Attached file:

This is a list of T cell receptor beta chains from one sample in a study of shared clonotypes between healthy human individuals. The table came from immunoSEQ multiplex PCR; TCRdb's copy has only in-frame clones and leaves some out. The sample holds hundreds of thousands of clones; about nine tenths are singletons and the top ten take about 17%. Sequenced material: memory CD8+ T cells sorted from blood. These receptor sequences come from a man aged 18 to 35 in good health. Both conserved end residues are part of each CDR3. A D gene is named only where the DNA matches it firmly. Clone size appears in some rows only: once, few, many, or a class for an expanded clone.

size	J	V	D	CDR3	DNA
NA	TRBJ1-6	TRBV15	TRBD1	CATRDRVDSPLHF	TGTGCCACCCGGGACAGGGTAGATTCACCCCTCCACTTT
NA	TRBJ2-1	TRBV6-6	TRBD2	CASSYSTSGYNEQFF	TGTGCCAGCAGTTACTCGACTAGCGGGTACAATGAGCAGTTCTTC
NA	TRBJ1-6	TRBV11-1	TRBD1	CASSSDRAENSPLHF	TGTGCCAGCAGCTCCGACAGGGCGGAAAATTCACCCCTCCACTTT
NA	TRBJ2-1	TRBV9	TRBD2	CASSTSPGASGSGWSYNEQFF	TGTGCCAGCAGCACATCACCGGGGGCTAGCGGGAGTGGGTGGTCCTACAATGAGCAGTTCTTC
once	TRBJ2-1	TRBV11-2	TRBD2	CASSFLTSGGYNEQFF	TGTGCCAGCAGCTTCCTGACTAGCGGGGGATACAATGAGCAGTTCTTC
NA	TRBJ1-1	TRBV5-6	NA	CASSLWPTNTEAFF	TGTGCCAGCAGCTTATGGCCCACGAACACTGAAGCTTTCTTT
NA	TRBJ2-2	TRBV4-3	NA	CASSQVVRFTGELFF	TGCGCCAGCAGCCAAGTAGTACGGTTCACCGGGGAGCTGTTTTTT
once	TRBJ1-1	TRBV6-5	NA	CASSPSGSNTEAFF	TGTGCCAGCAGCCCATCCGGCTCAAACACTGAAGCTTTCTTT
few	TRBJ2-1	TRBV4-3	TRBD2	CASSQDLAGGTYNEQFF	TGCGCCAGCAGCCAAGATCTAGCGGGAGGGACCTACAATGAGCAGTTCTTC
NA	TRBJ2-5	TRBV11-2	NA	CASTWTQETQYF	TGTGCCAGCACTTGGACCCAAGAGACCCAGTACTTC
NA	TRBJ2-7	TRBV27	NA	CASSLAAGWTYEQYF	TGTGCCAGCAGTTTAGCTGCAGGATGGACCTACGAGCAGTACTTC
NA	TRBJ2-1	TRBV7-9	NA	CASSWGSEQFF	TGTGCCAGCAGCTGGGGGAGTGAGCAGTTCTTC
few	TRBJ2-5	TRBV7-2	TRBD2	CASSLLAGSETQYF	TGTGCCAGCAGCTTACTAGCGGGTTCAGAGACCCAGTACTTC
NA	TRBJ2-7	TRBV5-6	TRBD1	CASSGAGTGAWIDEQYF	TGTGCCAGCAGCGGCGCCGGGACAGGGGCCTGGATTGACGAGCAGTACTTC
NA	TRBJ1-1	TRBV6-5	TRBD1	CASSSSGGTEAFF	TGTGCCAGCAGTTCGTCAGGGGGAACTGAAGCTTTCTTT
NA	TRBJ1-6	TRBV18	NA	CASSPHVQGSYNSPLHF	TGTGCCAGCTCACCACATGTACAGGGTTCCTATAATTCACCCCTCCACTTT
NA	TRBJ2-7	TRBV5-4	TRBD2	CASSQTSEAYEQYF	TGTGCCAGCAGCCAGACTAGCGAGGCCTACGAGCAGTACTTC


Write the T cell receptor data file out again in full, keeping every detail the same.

This is a list of T cell receptor beta chains from one sample in a study of shared clonotypes between healthy human individuals. The table came from immunoSEQ multiplex PCR; TCRdb's copy has only in-frame clones and leaves some out. The sample holds hundreds of thousands of clones; about nine tenths are singletons and the top ten take about 17%. Sequenced material: memory CD8+ T cells sorted from blood. These receptor sequences come from a man aged 18 to 35 in good health. Both conserved end residues are part of each CDR3. A D gene is named only where the DNA matches it firmly. Clone size appears in some rows only: once, few, many, or a class for an expanded clone.

size	J	V	D	CDR3	DNA
NA	TRBJ1-6	TRBV15	TRBD1	CATRDRVDSPLHF	TGTGCCACCCGGGACAGGGTAGATTCACCCCTCCACTTT
NA	TRBJ2-1	TRBV6-6	TRBD2	CASSYSTSGYNEQFF	TGTGCCAGCAGTTACTCGACTAGCGGGTACAATGAGCAGTTCTTC
NA	TRBJ1-6	TRBV11-1	TRBD1	CASSSDRAENSPLHF	TGTGCCAGCAGCTCCGACAGGGCGGAAAATTCACCCCTCCACTTT
NA	TRBJ2-1	TRBV9	TRBD2	CASSTSPGASGSGWSYNEQFF	TGTGCCAGCAGCACATCACCGGGGGCTAGCGGGAGTGGGTGGTCCTACAATGAGCAGTTCTTC
once	TRBJ2-1	TRBV11-2	TRBD2	CASSFLTSGGYNEQFF	TGTGCCAGCAGCTTCCTGACTAGCGGGGGATACAATGAGCAGTTCTTC
NA	TRBJ1-1	TRBV5-6	NA	CASSLWPTNTEAFF	TGTGCCAGCAGCTTATGGCCCACGAACACTGAAGCTTTCTTT
NA	TRBJ2-2	TRBV4-3	NA	CASSQVVRFTGELFF	TGCGCCAGCAGCCAAGTAGTACGGTTCACCGGGGAGCTGTTTTTT
once	TRBJ1-1	TRBV6-5	NA	CASSPSGSNTEAFF	TGTGCCAGCAGCCCATCCGGCTCAAACACTGAAGCTTTCTTT
few	TRBJ2-1	TRBV4-3	TRBD2	CASSQDLAGGTYNEQFF	TGCGCCAGCAGCCAAGATCTAGCGGGAGGGACCTACAATGAGCAGTTCTTC
NA	TRBJ2-5	TRBV11-2	NA	CASTWTQETQYF	TGTGCCAGCACTTGGACCCAAGAGACCCAGTACTTC
NA	TRBJ2-7	TRBV27	NA	CASSLAAGWTYEQYF	TGTGCCAGCAGTTTAGCTGCAGGATGGACCTACGAGCAGTACTTC
NA	TRBJ2-1	TRBV7-9	NA	CASSWGSEQFF	TGTGCCAGCAGCTGGGGGAGTGAGCAGTTCTTC
few	TRBJ2-5	TRBV7-2	TRBD2	CASSLLAGSETQYF	TGTGCCAGCAGCTTACTAGCGGGTTCAGAGACCCAGTACTTC
NA	TRBJ2-7	TRBV5-6	TRBD1	CASSGAGTGAWIDEQYF	TGTGCCAGCAGCGGCGCCGGGACAGGGGCCTGGATTGACGAGCAGTACTTC
NA	TRBJ1-1	TRBV6-5	TRBD1	CASSSSGGTEAFF	TGTGCCAGCAGTTCGTCAGGGGGAACTGAAGCTTTCTTT
NA	TRBJ1-6	TRBV18	NA	CASSPHVQGSYNSPLHF	TGTGCCAGCTCACCACATGTACAGGGTTCCTATAATTCACCCCTCCACTTT
NA	TRBJ2-7	TRBV5-4	TRBD2	CASSQTSEAYEQYF	TGTGCCAGCAGCCAGACTAGCGAGGCCTACGAGCAGTACTTC